If you have been convicted of certain traffic offenses, you may lose your right to drive for a certain period of time. There are various terms that the law uses for the loss of your ability to drive. The two most common terms are revocation and suspension of your driver’s license. Although these terms are largely the same, there are some key differences of which you should be made aware by your attorney. While you do not have full driving privileges, you will be punished far more seriously when you are caught driving with a revoked license.
You May Still Be Able to Drive Under Certain Circumstances
The common theme between a suspension and a revocation is that you lose the full driving privileges that you had before the punishment was imposed. There are some ways that you can still continue to drive. However, these would be in the form of an occupational license that still has its own limitations. If you violate the terms of your occupational license, you may lose it, along with your ability to drive in any way. You can get an occupational driver’s license when it is necessary to maintain your employment or your household. One key exception is that you cannot get an occupational license when you have a commercial driver’s license.
When the State May Suspend Your Driving Privileges
First, the severity of the traffic offense will determine whether your license is suspended or revoked after a conviction. In most cases, your license will be suspended. Here are some of the circumstances that may result in a suspension of your license:
- Driving 25 miles per hour faster than the speed limit
- Repeated moving violations over a period of time
- A drunk driving conviction
- Refusal to take a Breathalyzer test
- Accumulating 12 or more points on your driver’s license over the course of a year
The court will order your license to be revoked if you have committed any of these traffic offenses and you have caused great bodily harm or death to another.
The main difference between a suspension and a revocation is the penalty that you would face if you violated the terms of the punishment. A revocation is viewed much more seriously, and you will be punished much more seriously if you drive with a revoked license.
What Happens When You Are Caught Driving on a Suspended License
It is not always a crime to drive with a suspended license, although you will face monetary penalties if you are caught. The fines can range from $50 all the way up to $2500. You can face criminal charges if you commit a crime while driving with a suspended license, such as being pulled over for another OWI.
Even though driving with a suspended license is not always a crime, it does not mean that you do not face serious consequences if something goes wrong. For example, if you cause bodily injury or property damage while driving with a suspended license, you could face misdemeanor or felony charges. If you knew that you were driving with a suspended license, the penalties can be far greater. Depending on what happened in the accident, you can be charged with a felony that could result in a jail sentence of up to six years. However, if you are pulled over for a moving violation with a suspended license, it does not always result in criminal charges.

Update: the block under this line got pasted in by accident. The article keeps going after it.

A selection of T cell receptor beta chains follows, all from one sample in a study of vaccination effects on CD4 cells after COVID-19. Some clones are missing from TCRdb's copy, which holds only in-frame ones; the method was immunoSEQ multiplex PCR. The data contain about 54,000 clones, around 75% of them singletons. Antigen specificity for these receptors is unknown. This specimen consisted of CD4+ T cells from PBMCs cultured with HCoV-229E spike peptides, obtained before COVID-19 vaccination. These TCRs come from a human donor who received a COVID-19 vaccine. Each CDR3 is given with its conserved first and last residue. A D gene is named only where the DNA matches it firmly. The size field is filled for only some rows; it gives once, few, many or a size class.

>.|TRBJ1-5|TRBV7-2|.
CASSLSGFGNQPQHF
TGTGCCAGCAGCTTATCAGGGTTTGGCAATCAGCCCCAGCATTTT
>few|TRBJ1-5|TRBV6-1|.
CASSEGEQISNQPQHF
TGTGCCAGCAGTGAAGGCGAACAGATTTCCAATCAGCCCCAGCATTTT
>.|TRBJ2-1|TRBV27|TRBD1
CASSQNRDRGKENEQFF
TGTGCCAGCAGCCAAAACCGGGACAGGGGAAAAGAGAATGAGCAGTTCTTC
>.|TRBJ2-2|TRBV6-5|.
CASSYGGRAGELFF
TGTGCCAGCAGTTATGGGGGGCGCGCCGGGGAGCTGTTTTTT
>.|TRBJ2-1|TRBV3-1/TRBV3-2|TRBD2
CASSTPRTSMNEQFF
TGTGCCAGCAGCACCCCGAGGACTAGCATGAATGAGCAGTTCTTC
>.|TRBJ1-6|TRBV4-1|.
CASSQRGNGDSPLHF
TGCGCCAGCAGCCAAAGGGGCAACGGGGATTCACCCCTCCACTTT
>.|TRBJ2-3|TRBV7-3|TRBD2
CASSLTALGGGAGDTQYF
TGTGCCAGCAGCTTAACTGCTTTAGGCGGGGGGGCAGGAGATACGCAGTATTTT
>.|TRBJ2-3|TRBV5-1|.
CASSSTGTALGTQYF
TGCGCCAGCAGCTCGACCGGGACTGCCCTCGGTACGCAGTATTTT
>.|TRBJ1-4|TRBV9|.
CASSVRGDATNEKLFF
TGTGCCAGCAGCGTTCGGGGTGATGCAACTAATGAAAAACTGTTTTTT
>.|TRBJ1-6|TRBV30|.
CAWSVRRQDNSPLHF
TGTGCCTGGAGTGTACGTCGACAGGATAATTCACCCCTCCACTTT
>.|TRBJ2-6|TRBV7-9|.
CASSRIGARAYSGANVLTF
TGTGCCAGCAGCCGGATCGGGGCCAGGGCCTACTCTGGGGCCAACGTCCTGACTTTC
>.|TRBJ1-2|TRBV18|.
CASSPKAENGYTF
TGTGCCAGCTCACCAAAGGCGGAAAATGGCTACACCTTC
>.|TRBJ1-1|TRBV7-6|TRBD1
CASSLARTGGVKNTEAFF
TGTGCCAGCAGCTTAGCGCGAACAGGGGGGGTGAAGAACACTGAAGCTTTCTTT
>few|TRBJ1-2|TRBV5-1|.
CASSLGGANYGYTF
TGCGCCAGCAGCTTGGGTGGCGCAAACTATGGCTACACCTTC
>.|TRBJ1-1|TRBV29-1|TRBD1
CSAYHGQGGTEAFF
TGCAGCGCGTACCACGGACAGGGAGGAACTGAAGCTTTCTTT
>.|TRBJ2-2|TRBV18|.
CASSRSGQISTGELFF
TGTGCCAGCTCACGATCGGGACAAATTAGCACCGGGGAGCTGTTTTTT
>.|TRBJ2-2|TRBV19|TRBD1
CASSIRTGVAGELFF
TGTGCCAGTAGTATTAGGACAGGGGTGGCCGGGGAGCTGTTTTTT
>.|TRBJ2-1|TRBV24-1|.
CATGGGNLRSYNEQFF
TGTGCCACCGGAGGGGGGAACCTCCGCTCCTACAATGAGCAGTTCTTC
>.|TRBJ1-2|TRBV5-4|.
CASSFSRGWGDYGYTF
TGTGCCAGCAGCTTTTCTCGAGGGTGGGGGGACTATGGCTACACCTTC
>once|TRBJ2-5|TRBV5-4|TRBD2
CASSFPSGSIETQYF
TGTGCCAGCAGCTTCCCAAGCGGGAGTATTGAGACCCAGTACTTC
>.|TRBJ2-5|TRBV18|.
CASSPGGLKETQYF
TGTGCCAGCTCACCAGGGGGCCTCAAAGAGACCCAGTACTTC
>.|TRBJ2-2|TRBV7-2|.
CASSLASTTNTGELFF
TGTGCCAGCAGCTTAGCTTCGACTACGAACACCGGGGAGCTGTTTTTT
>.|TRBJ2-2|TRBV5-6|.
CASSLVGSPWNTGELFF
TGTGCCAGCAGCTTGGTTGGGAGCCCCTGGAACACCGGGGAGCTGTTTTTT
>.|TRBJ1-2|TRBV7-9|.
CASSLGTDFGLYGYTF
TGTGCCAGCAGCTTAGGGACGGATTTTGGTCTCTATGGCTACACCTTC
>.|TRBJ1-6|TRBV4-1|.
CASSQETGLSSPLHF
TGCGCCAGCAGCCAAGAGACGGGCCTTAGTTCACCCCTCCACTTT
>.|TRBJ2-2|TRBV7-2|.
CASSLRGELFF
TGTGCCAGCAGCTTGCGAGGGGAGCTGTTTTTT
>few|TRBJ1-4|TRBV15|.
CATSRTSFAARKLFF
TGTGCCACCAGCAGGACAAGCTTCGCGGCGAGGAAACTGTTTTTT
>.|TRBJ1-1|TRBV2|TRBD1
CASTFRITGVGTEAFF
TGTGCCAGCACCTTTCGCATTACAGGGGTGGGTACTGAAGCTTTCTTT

Driving on a Revoked License Will Be Charged as a Criminal Offense
In general, driving with a revoked license is a misdemeanor in Wisconsin. You will get far more than just a ticket if you are convicted. Here are the penalties that you may face for driving with a revoked license:
- A fine of up to $2500
- A jail sentence of up to one year
- Court costs
- An additional six months on the period of driver’s license revocation
- Any penalties and consequences that come from having a criminal record (Wisconsin has strict rules that make it more difficult to expunge a conviction, so you can expect possible repercussions)
Even if you are not charged with driving on a revoked license at the time when the officer stops you, the charges will escalate by the time you make your required court appearance.
You Should Always Hire an Attorney When You Have Been Accused of Driving on a Suspended or Revoked License
The prospect of having your license suspended or revoked should be enough to convince you that you need an attorney if you are facing a serious traffic charge. Your right to drive is your freedom, and if you lose it, you will not be able to carry on with your life as you did before. A driver’s license suspension or revocation is one factor that you should consider when you are deciding whether to plead guilty to OWI charges or go to court to fight. Your attorney will advise you about the best course of action for you, depending on any possible defenses you may have and the consequences of a conviction.
If you have been charged with driving with a suspended or revoked license, you need the help of an attorney. There are a wide variety of potential outcomes in your case. Even though there may not be as many legal defenses, your attorney could potentially work with the prosecutor for a reduced sentence or lesser charges.
Contact an Appleton Criminal Defense Attorney Today
If you have been charged with any criminal offense or you have received a citation that can have a significant financial impact, you should consider hiring an experienced lawyer to handle your case. The attorneys at Hogan Eickhoff provide you with tough yet sensible legal representation that can make a difference in your case. From your standpoint, the best thing to do is contact us immediately if you are facing charges. You can contact us at (920) 450-9800 to schedule your initial consultation.